Glamour in Glass

Glamourist Histories #2

Mary Robinette Kowal

Self-Pub, Apr 2012

Kindle, 335 Pages

Also available in hardcover, paperback, audiobook

Genre(s) Alternate Historical Fiction, Jane Austen Re-Tales

Source Amazon

Other books in this series:

Shades of Milk and Honey #1, Without a Summer #3, Valour and Vanity #4, Of Noble Family #5


Mary Robinette Kowal stunned readers with her charming first novel Shades of Milk and Honey, a loving tribute to the works of Jane Austen in a world where magic is an everyday occurrence. This magic comes in the form of glamour, which allows talented users to form practically any illusion they can imagine. Shades debuted to great acclaim and left readers eagerly awaiting its sequel. Glamour in Glass continues following the lives of beloved main characters Jane and Vincent, with a much deeper vein of drama and intrigue.

In the tumultuous months after Napoleon abdicates his throne, Jane and Vincent go to Belgium for their honeymoon. While there, the deposed emperor escapes his exile in Elba, throwing the continent into turmoil. With no easy way back to England, Jane and Vincent’s concerns turn from enjoying their honeymoon…to escaping it.

Left with no outward salvation, Jane must persevere over her trying personal circumstances and use her glamour to rescue her husband from prison . . . and hopefully, prevent her newly built marriage from getting stranded on the shoals of another country’s war.


Mary Robinette Kowal was the 2008 recipient of the Campbell Award for Best New Writer and her short story “For Want of a Nail” won the 2011 Hugo. Her stories have appeared in Strange Horizons, Asimov’s, and several Year’s Best anthologies. She is the author of Shades of Milk and Honey and Glamour in Glass (Tor 2012).

Mary, a professional puppeteer and voice actor, has performed for LazyTown (CBS), the Center for Puppetry Arts, Jim Henson Pictures and founded Other Hand Productions. Her designs have garnered two UNIMA-USA Citations of Excellence, the highest award an American puppeteer can achieve. She also records fiction for authors such as Kage Baker, Cory Doctorow, and John Scalzi.

Mary lives in Chicago with her husband Rob and over a dozen manual typewriters.

My Disclaimer:

I purchased a copy of this book at the current price. I am voluntarily providing an honest review in which all opinions are fully my own. I am not being compensated in any way.

~ Judi E. Easley for Blue Cat Review

My Review: ✰✰✰✰✰

Book Two in the series is just as good as Book One was! This one is Jane and Vincent’s story. They’ve gotten married and they go off on a honeymoon rather than to visit her parents after a dinner with Prinny, as he asked Jane to call him. It was a high society dinner Jane had no experience with and ended strangely with a long wait for Vincent while he added something the Prince had asked him to add to the glamural they had created. Jane ends up being sent home by Prinny and his mistress in a carriage and Vincent comes home in the wee hours exhausted and in a rather bad mood. Jane is in her own bad mood when she finds out he stayed to change something that they had designed together. Two grumpy people in one marriage! Yikes!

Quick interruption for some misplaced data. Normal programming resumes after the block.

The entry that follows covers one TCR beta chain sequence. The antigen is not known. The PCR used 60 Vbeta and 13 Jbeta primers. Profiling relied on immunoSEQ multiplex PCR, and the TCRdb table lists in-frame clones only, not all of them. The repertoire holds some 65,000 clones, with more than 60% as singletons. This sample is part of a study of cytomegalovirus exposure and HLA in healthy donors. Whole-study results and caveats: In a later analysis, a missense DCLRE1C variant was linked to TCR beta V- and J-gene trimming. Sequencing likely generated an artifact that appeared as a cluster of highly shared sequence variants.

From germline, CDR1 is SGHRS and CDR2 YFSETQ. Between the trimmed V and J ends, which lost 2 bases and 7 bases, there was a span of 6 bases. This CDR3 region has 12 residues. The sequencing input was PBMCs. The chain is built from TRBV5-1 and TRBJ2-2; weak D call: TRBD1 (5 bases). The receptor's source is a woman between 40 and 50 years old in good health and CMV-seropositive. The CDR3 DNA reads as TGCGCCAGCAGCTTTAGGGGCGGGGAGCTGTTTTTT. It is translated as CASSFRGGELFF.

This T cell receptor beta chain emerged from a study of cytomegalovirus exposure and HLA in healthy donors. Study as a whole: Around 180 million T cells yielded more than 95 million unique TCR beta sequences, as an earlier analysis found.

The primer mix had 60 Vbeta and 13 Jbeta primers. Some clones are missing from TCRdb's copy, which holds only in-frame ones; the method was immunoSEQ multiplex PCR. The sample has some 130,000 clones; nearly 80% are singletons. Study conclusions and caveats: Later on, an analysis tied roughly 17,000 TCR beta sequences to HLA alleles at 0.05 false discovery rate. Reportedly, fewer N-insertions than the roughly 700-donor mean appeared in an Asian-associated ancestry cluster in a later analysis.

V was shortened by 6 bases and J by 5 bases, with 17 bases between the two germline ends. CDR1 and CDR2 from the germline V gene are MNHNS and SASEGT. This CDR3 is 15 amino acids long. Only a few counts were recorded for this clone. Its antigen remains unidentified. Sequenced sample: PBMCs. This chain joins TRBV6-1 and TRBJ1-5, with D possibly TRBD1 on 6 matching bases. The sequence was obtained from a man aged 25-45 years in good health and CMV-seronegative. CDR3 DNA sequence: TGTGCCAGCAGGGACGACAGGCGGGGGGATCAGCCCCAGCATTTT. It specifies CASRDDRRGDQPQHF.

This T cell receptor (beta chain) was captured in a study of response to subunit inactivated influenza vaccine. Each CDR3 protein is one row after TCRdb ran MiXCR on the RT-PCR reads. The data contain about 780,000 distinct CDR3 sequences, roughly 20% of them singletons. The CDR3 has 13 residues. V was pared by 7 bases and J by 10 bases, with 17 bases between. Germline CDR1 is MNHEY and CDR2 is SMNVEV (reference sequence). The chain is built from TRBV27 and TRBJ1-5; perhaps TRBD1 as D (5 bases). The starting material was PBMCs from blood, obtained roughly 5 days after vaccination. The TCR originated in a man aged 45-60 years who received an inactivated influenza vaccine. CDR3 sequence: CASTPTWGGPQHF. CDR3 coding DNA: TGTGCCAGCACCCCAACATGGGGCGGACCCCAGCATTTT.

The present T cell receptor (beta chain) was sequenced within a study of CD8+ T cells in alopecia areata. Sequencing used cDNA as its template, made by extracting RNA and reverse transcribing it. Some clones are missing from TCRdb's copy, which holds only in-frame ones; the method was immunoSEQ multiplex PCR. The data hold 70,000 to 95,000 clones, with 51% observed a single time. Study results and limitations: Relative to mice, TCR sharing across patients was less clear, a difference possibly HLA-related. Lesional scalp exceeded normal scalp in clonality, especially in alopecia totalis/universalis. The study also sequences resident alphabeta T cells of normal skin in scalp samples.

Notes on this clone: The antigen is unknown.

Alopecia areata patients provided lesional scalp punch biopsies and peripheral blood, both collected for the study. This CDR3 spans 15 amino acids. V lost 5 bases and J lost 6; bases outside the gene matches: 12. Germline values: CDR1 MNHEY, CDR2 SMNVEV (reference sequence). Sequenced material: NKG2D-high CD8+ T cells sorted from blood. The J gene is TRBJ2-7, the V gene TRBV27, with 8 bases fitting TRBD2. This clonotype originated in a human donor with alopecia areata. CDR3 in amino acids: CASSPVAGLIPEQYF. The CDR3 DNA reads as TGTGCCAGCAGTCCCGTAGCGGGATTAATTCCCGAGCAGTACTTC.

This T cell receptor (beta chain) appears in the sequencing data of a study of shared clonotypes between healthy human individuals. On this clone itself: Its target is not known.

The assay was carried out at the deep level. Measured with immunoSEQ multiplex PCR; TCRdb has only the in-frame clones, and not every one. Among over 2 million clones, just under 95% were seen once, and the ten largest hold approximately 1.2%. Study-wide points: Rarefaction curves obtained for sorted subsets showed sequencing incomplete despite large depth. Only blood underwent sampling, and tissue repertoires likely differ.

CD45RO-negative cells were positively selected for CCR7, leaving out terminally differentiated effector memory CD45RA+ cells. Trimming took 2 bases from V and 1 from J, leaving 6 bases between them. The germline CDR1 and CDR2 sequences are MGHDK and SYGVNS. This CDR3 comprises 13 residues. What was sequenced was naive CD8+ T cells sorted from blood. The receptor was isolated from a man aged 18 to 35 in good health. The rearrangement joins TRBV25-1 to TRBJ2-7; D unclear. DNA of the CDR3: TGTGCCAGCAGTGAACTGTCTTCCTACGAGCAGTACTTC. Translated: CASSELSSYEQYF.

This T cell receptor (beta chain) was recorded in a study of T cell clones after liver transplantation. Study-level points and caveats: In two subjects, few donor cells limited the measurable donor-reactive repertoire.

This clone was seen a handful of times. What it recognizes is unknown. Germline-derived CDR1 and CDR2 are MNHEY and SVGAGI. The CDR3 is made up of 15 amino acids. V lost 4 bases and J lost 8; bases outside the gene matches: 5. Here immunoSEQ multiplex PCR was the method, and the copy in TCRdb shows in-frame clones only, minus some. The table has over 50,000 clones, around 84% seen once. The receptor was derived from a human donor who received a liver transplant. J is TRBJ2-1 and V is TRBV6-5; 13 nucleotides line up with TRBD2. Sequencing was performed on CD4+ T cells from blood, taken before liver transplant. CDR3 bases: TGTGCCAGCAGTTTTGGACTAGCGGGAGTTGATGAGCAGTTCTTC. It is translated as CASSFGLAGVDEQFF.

People at the dinner kept asking Jane about her trip to the continent, but Jane knew nothing about it. She tried to cover up with neutral comments until she could speak with Vincent the next day. That’s when she found out they were going on a honeymoon and that Prinny was providing them transport on a ship in two day’s time. So nice of him! But why hadn’t Vincent discussed this with her?

On the continent, Napolean is still on Elba, and all is well between the French and Brits. But French society has always been a bit (?) looser than British society and Jane gets her eye-full at one dinner when the ladies don’t leave when the port is served. The goings-on rather insults and embarrass her in fact. The French have a good laugh at her expense and she bears up under it well, but not happily. In England, only the Prince brings his mistress to the table with polite society!

For about half of this book, Jane is unaware of what her husband is actually doing. She just knows he’s acting strangely and isn’t telling her anything. She’s terribly tempted to spy on him when the English-French maid they have returns his travel desk’s key to her one day with some laundry. But she’s a good wife and doesn’t snoop. She returns the key to him. But she soon knows what’s going on and Napolean is loose again and headed in their direction.

Jane suffers an incident after working glamour and faints. The doctor is called and she is told she cannot work glamour until this is over. She is not happy about this, but she complies. Until it is their lives or glamour. It has the expected results and Jane feels terribly guilty about it. But she also feels other feelings that she hadn’t expected. She really needs Vincent’s support, and he rises to the occasion and surrounds her with love and care.

There are no sex scenes as this is a JA re-tale. The violence is referred to after the fact or downplayed politely, off in the distance. It’s all in what might be considered JA style. The pace is good. Things move along and you go right along with them. If there is any problem, it’s the distraction of the glamour students, but they are only red herrings.

In true Jane Austen style, every time Jane has to go somewhere, she writes to someone to tell them where she is going and with whom. Even when she runs off into the face of Napolean’s approaching army! Jane Austen would be so proud of her! I know I was! Hope you enjoy reading this second installation in the Glamourist Histories! I highly recommend it. I’ve already bought the third one.

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